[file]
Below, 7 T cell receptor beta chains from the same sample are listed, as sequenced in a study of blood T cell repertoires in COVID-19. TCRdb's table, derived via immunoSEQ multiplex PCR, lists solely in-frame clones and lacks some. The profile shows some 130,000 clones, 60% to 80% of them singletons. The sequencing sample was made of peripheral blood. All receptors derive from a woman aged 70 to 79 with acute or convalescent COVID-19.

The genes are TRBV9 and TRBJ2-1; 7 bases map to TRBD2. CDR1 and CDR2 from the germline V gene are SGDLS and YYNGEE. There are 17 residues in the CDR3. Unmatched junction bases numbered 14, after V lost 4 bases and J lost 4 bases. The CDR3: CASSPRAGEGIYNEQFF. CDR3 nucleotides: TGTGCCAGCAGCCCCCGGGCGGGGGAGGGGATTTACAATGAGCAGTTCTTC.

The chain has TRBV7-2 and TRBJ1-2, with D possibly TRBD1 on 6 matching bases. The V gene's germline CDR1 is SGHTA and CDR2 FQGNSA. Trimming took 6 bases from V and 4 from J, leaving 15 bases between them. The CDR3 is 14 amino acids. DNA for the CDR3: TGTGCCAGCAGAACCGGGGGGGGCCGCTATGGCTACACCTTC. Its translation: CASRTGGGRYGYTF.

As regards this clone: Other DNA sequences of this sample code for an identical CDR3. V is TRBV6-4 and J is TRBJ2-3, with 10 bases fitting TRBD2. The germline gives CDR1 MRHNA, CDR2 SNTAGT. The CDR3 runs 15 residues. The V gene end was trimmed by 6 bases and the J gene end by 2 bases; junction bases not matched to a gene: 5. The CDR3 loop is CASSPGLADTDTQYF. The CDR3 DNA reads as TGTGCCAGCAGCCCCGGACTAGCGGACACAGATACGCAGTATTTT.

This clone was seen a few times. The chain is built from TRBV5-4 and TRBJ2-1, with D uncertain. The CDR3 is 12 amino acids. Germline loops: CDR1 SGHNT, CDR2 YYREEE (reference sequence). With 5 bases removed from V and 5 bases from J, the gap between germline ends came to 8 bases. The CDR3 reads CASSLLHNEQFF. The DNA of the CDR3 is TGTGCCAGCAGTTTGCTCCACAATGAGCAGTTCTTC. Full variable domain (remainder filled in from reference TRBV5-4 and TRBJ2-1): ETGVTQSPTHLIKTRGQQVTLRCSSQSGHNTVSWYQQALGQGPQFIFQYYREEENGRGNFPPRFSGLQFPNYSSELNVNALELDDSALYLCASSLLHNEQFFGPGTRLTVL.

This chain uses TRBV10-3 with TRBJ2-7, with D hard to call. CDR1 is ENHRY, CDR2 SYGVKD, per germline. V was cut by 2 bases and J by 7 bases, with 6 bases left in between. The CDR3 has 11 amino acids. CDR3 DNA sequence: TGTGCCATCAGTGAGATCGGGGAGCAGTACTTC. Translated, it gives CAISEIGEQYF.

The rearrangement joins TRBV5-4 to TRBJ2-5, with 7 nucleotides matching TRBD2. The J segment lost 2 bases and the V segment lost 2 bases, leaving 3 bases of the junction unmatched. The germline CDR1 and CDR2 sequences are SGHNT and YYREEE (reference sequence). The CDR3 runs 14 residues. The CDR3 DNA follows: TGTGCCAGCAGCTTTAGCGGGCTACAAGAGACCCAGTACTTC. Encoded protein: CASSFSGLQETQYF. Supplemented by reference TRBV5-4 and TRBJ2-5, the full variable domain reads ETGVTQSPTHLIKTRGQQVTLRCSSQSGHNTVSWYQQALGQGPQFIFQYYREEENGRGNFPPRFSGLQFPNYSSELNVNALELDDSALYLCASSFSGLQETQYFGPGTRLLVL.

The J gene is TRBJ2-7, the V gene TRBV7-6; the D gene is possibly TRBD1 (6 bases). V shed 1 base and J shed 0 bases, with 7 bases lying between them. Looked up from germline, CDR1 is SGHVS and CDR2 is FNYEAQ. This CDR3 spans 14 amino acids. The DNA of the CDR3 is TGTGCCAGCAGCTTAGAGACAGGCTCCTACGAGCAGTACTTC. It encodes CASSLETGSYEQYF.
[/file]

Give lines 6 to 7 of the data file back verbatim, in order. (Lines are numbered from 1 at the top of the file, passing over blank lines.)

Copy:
This chain uses TRBV10-3 with TRBJ2-7, with D hard to call. CDR1 is ENHRY, CDR2 SYGVKD, per germline. V was cut by 2 bases and J by 7 bases, with 6 bases left in between. The CDR3 has 11 amino acids. CDR3 DNA sequence: TGTGCCATCAGTGAGATCGGGGAGCAGTACTTC. Translated, it gives CAISEIGEQYF.

The rearrangement joins TRBV5-4 to TRBJ2-5, with 7 nucleotides matching TRBD2. The J segment lost 2 bases and the V segment lost 2 bases, leaving 3 bases of the junction unmatched. The germline CDR1 and CDR2 sequences are SGHNT and YYREEE (reference sequence). The CDR3 runs 14 residues. The CDR3 DNA follows: TGTGCCAGCAGCTTTAGCGGGCTACAAGAGACCCAGTACTTC. Encoded protein: CASSFSGLQETQYF. Supplemented by reference TRBV5-4 and TRBJ2-5, the full variable domain reads ETGVTQSPTHLIKTRGQQVTLRCSSQSGHNTVSWYQQALGQGPQFIFQYYREEENGRGNFPPRFSGLQFPNYSSELNVNALELDDSALYLCASSFSGLQETQYFGPGTRLLVL.